It is often fun and sometimes exhausting watching the speed with which children run around or switch from one game to another. A lot of us were attracted to pediatrics to share the quick joy of children and also the speed of their physical recovery. We get to see premature infants gain an ounce a day, and see wounds heal in less than a week. We give advice on sleep and see success in a month. We and the families get used to quick fixes.
Parents and children are forewarned and reassured by our knowledge about how long things typically take: Respiratory syncytial virus (RSV) peaks in 5 days, colic lessens in 3 months, changing sleep patterns takes 3 weeks, habit formation 6 weeks, menses come 2 years after breast development, and so on. But the timing of daily parenting is rarely as predictable. Sometimes a child’s clock is running fast, making waiting even seconds for a snack or a bathroom difficult; other times are slow, as when walking down the sidewalk noticing every leaf. The child’s clock is independent of the adult’s – and complicated by clocks of siblings.
Parent pace also is determined by many factors unrelated to the child: work demands, deadlines, train schedules, something in the oven, needs of siblings, and so on. To those can be added intrinsic factors affecting parent’s tolerance to shifting pace to the child’s such as temperament, fatigue, illness, pain, or even adult ADHD. And don’t forget caffeine (or other drugs) affecting the internal metronome. When impatience with the child is a complaint, it is useful to ask, “What makes waiting for your child difficult for you?”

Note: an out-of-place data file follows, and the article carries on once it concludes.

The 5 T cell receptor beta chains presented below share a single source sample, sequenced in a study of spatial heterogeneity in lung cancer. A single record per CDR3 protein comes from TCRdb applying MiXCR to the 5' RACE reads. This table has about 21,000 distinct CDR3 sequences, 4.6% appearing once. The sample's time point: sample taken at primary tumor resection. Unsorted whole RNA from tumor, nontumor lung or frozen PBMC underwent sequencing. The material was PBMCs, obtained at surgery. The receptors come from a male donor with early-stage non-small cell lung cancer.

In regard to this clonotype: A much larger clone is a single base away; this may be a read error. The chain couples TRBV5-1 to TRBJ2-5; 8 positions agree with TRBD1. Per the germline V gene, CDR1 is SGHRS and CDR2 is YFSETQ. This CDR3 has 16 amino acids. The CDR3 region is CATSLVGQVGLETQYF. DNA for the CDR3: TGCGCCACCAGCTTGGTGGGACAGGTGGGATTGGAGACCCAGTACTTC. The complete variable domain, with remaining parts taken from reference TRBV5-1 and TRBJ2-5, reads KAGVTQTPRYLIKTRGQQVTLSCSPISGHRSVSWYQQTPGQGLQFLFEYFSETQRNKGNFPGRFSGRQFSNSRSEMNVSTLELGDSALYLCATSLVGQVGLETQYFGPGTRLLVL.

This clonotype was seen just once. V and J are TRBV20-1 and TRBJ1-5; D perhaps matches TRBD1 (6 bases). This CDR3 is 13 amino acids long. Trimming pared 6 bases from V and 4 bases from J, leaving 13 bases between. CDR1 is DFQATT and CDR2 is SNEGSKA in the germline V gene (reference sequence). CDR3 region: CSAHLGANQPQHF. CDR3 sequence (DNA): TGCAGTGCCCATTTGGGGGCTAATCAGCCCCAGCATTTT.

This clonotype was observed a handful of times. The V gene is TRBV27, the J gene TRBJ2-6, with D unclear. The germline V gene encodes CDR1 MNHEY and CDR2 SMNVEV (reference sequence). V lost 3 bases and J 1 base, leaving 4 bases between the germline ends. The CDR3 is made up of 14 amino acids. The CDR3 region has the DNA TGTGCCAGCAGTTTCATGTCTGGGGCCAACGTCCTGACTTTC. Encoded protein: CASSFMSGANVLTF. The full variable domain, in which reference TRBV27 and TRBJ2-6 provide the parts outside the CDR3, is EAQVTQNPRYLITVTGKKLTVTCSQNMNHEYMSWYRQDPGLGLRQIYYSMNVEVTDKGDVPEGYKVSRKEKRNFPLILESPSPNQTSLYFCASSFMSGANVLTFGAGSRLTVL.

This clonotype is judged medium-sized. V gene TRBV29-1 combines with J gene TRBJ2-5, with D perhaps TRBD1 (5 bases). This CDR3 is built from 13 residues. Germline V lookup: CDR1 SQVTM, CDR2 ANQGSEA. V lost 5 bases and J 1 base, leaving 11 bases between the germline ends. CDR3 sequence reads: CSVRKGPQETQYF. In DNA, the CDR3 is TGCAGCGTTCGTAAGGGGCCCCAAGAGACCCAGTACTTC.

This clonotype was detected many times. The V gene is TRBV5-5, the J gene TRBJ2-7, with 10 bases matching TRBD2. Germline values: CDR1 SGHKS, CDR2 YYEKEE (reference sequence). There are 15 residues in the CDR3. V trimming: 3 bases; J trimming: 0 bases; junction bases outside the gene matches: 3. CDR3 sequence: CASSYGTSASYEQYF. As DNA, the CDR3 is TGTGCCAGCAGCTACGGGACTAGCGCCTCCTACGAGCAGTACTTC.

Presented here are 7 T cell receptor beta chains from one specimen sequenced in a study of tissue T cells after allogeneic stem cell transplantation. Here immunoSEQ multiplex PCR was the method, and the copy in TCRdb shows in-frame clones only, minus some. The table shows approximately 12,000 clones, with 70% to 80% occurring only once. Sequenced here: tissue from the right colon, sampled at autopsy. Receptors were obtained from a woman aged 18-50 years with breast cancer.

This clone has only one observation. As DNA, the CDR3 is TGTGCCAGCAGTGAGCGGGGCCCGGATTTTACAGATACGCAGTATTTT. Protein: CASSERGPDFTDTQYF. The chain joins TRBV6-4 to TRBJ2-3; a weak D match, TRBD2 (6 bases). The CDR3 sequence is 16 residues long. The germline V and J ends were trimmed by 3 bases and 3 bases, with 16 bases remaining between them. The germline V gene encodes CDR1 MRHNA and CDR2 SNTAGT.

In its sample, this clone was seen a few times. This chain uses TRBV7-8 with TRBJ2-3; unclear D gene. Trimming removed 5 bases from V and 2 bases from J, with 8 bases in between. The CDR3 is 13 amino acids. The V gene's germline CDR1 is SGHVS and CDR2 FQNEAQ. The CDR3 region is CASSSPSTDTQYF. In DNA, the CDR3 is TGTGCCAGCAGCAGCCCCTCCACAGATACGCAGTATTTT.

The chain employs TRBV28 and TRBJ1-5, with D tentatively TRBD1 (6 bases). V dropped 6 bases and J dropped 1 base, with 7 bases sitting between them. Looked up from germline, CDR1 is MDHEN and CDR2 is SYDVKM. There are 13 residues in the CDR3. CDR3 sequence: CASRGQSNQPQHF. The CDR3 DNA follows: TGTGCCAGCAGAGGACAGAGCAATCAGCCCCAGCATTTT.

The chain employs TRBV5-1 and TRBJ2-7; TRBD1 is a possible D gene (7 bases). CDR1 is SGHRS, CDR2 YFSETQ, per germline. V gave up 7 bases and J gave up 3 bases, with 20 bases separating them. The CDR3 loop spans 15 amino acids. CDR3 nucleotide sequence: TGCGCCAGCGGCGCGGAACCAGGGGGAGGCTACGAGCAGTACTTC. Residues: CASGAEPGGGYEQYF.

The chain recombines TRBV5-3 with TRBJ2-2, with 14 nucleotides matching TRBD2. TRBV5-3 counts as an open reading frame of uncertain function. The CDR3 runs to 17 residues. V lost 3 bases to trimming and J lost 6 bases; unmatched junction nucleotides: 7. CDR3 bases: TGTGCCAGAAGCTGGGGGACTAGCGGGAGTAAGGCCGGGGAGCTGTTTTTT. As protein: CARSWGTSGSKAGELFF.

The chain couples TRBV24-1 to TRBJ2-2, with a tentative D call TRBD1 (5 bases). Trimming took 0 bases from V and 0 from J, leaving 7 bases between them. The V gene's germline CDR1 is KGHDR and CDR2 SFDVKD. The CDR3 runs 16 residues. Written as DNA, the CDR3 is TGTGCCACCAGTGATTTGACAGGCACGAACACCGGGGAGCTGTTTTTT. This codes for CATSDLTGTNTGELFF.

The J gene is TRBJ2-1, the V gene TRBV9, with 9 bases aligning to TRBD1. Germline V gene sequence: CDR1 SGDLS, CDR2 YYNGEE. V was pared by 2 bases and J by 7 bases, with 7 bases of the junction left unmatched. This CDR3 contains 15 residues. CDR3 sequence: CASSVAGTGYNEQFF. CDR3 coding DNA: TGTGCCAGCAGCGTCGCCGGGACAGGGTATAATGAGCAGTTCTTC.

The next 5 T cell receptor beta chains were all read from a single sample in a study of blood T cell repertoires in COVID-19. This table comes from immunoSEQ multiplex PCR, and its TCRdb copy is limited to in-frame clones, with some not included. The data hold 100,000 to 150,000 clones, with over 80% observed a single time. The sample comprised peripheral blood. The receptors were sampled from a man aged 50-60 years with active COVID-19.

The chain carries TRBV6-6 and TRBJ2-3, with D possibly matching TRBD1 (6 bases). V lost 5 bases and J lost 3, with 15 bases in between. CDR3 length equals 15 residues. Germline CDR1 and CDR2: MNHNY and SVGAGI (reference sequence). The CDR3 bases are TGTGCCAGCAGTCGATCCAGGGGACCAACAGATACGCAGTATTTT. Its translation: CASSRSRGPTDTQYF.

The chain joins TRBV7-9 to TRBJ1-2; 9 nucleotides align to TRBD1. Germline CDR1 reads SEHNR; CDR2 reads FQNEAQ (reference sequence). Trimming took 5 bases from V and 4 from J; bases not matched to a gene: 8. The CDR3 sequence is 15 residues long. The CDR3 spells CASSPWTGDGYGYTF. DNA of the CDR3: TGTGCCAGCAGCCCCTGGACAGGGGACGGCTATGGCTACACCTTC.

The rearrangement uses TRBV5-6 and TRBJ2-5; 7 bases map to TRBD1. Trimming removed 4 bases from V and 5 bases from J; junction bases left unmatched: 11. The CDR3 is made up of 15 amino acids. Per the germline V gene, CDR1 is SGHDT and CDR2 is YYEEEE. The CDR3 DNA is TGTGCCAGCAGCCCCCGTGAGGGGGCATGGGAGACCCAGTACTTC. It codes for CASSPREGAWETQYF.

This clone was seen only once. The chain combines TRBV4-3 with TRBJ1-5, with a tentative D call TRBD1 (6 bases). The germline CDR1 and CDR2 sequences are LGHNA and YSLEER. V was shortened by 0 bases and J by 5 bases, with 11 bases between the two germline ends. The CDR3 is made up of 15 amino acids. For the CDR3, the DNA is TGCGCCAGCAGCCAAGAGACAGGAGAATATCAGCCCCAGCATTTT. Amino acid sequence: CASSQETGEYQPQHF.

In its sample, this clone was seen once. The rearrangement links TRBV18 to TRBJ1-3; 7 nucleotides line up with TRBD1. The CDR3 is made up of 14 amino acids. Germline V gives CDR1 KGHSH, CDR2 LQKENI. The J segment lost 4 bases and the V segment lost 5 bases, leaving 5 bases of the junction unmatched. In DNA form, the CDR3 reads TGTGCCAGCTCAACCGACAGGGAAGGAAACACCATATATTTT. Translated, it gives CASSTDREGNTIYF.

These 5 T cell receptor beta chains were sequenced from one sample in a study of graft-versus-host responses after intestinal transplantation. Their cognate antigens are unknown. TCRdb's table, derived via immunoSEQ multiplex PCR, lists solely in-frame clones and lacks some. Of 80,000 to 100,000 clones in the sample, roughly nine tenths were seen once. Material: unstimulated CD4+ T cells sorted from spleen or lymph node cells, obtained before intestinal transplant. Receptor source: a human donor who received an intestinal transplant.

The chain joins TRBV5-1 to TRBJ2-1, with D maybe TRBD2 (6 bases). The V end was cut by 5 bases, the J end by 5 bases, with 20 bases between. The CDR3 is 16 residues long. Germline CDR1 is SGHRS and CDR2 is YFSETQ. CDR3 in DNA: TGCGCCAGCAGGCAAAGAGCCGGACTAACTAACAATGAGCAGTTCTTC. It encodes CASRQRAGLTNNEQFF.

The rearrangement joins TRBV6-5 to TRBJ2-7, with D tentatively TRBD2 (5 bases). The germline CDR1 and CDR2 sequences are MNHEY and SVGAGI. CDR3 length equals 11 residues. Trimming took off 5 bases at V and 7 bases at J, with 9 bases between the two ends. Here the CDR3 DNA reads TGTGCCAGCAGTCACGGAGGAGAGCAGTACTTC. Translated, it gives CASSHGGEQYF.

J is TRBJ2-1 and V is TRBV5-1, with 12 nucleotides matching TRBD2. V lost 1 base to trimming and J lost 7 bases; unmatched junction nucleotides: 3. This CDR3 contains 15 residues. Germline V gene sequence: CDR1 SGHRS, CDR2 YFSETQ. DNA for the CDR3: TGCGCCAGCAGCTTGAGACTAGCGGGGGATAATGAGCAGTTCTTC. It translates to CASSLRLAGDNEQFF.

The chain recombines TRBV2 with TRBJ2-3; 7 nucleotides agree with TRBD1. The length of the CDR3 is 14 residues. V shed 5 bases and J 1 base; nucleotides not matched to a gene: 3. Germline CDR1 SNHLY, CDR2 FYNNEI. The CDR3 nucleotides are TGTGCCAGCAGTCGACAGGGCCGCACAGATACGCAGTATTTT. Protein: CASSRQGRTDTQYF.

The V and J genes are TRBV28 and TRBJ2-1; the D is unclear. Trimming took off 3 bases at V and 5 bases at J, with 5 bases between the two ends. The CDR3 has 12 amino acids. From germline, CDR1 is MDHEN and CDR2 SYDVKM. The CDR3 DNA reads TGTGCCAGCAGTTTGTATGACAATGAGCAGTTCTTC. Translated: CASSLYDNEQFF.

When discussing time, I find it important to discuss the poison “s-word” of parenting – “should.” This trickster often comes from time illusions in childrearing. After seeing so many behaviors change quickly, parents expect all change to be equally fast. She should be able to sleep through the night by now! He should be able to dress and get to the table in 5 minutes. And sometimes it is the parent’s s-word that creates pain – I should love pushing for as long as she wants to swing, if I am a good parent. The problem with thinking “should” is that it implies willful or moral behavior, and it may prompt a judgmental or punitive parental response.
Otherwise well intentioned, cooperative children who take longer to shift their attention from homework to shower can be seen as oppositional. Worse yet, if the example used is from playing video games (something fun) to getting to the bus stop (an undesirable shift), you may hear parents critically say, “He only wants to do what he wants to do.” When examining examples (always key to helping with behavior), pointing out that all kinds of transitions are difficult for this child may be educational and allow for a more reasoned response. And specifically being on electronics puts adults as well as children in a time warp which is hard to escape.